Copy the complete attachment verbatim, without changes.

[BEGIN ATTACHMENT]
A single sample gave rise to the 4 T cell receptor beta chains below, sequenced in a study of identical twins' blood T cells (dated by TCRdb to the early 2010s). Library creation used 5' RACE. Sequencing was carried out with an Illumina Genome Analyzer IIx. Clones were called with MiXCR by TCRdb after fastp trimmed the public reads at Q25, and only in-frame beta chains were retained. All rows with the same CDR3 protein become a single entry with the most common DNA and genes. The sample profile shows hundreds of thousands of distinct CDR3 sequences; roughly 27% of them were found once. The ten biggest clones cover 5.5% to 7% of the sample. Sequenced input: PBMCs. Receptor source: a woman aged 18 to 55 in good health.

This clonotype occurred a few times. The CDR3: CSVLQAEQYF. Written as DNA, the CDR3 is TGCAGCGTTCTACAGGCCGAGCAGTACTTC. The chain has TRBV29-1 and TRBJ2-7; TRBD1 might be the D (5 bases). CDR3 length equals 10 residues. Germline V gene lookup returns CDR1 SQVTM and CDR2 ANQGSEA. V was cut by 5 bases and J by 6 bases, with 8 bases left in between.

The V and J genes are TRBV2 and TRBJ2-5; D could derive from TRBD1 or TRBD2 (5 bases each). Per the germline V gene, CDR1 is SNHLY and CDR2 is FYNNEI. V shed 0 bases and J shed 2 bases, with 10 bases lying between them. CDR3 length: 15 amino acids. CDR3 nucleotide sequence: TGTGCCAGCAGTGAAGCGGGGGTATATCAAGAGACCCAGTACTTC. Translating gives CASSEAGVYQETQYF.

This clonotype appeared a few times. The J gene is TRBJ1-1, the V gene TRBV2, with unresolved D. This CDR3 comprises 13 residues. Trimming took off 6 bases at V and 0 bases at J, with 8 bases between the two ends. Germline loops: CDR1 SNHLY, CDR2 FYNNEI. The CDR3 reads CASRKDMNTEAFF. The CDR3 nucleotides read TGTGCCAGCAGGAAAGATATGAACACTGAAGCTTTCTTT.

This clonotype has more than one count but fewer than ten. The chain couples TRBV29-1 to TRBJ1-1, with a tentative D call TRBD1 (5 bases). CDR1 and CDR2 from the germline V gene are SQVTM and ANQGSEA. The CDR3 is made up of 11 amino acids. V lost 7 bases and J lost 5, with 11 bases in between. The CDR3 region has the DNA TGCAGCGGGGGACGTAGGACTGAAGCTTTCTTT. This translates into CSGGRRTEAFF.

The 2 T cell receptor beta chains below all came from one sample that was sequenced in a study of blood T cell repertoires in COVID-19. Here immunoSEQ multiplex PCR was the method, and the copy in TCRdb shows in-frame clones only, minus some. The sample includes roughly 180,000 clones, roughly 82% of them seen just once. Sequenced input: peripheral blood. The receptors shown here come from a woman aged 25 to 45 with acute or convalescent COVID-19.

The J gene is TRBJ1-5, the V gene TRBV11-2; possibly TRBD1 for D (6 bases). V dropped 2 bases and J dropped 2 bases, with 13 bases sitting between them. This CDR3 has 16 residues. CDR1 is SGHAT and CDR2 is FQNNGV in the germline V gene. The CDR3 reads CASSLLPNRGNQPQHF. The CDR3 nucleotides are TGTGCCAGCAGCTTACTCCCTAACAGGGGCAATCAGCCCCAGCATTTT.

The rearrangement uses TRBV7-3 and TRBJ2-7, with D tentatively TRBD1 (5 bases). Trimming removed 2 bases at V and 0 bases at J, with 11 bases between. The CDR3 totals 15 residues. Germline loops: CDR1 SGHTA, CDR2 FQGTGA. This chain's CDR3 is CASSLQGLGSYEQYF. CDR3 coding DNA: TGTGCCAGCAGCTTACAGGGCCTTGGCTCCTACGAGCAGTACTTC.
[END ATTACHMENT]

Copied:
A single sample gave rise to the 4 T cell receptor beta chains below, sequenced in a study of identical twins' blood T cells (dated by TCRdb to the early 2010s). Library creation used 5' RACE. Sequencing was carried out with an Illumina Genome Analyzer IIx. Clones were called with MiXCR by TCRdb after fastp trimmed the public reads at Q25, and only in-frame beta chains were retained. All rows with the same CDR3 protein become a single entry with the most common DNA and genes. The sample profile shows hundreds of thousands of distinct CDR3 sequences; roughly 27% of them were found once. The ten biggest clones cover 5.5% to 7% of the sample. Sequenced input: PBMCs. Receptor source: a woman aged 18 to 55 in good health.

This clonotype occurred a few times. The CDR3: CSVLQAEQYF. Written as DNA, the CDR3 is TGCAGCGTTCTACAGGCCGAGCAGTACTTC. The chain has TRBV29-1 and TRBJ2-7; TRBD1 might be the D (5 bases). CDR3 length equals 10 residues. Germline V gene lookup returns CDR1 SQVTM and CDR2 ANQGSEA. V was cut by 5 bases and J by 6 bases, with 8 bases left in between.

The V and J genes are TRBV2 and TRBJ2-5; D could derive from TRBD1 or TRBD2 (5 bases each). Per the germline V gene, CDR1 is SNHLY and CDR2 is FYNNEI. V shed 0 bases and J shed 2 bases, with 10 bases lying between them. CDR3 length: 15 amino acids. CDR3 nucleotide sequence: TGTGCCAGCAGTGAAGCGGGGGTATATCAAGAGACCCAGTACTTC. Translating gives CASSEAGVYQETQYF.

This clonotype appeared a few times. The J gene is TRBJ1-1, the V gene TRBV2, with unresolved D. This CDR3 comprises 13 residues. Trimming took off 6 bases at V and 0 bases at J, with 8 bases between the two ends. Germline loops: CDR1 SNHLY, CDR2 FYNNEI. The CDR3 reads CASRKDMNTEAFF. The CDR3 nucleotides read TGTGCCAGCAGGAAAGATATGAACACTGAAGCTTTCTTT.

This clonotype has more than one count but fewer than ten. The chain couples TRBV29-1 to TRBJ1-1, with a tentative D call TRBD1 (5 bases). CDR1 and CDR2 from the germline V gene are SQVTM and ANQGSEA. The CDR3 is made up of 11 amino acids. V lost 7 bases and J lost 5, with 11 bases in between. The CDR3 region has the DNA TGCAGCGGGGGACGTAGGACTGAAGCTTTCTTT. This translates into CSGGRRTEAFF.

The 2 T cell receptor beta chains below all came from one sample that was sequenced in a study of blood T cell repertoires in COVID-19. Here immunoSEQ multiplex PCR was the method, and the copy in TCRdb shows in-frame clones only, minus some. The sample includes roughly 180,000 clones, roughly 82% of them seen just once. Sequenced input: peripheral blood. The receptors shown here come from a woman aged 25 to 45 with acute or convalescent COVID-19.

The J gene is TRBJ1-5, the V gene TRBV11-2; possibly TRBD1 for D (6 bases). V dropped 2 bases and J dropped 2 bases, with 13 bases sitting between them. This CDR3 has 16 residues. CDR1 is SGHAT and CDR2 is FQNNGV in the germline V gene. The CDR3 reads CASSLLPNRGNQPQHF. The CDR3 nucleotides are TGTGCCAGCAGCTTACTCCCTAACAGGGGCAATCAGCCCCAGCATTTT.

The rearrangement uses TRBV7-3 and TRBJ2-7, with D tentatively TRBD1 (5 bases). Trimming removed 2 bases at V and 0 bases at J, with 11 bases between. The CDR3 totals 15 residues. Germline loops: CDR1 SGHTA, CDR2 FQGTGA. This chain's CDR3 is CASSLQGLGSYEQYF. CDR3 coding DNA: TGTGCCAGCAGCTTACAGGGCCTTGGCTCCTACGAGCAGTACTTC.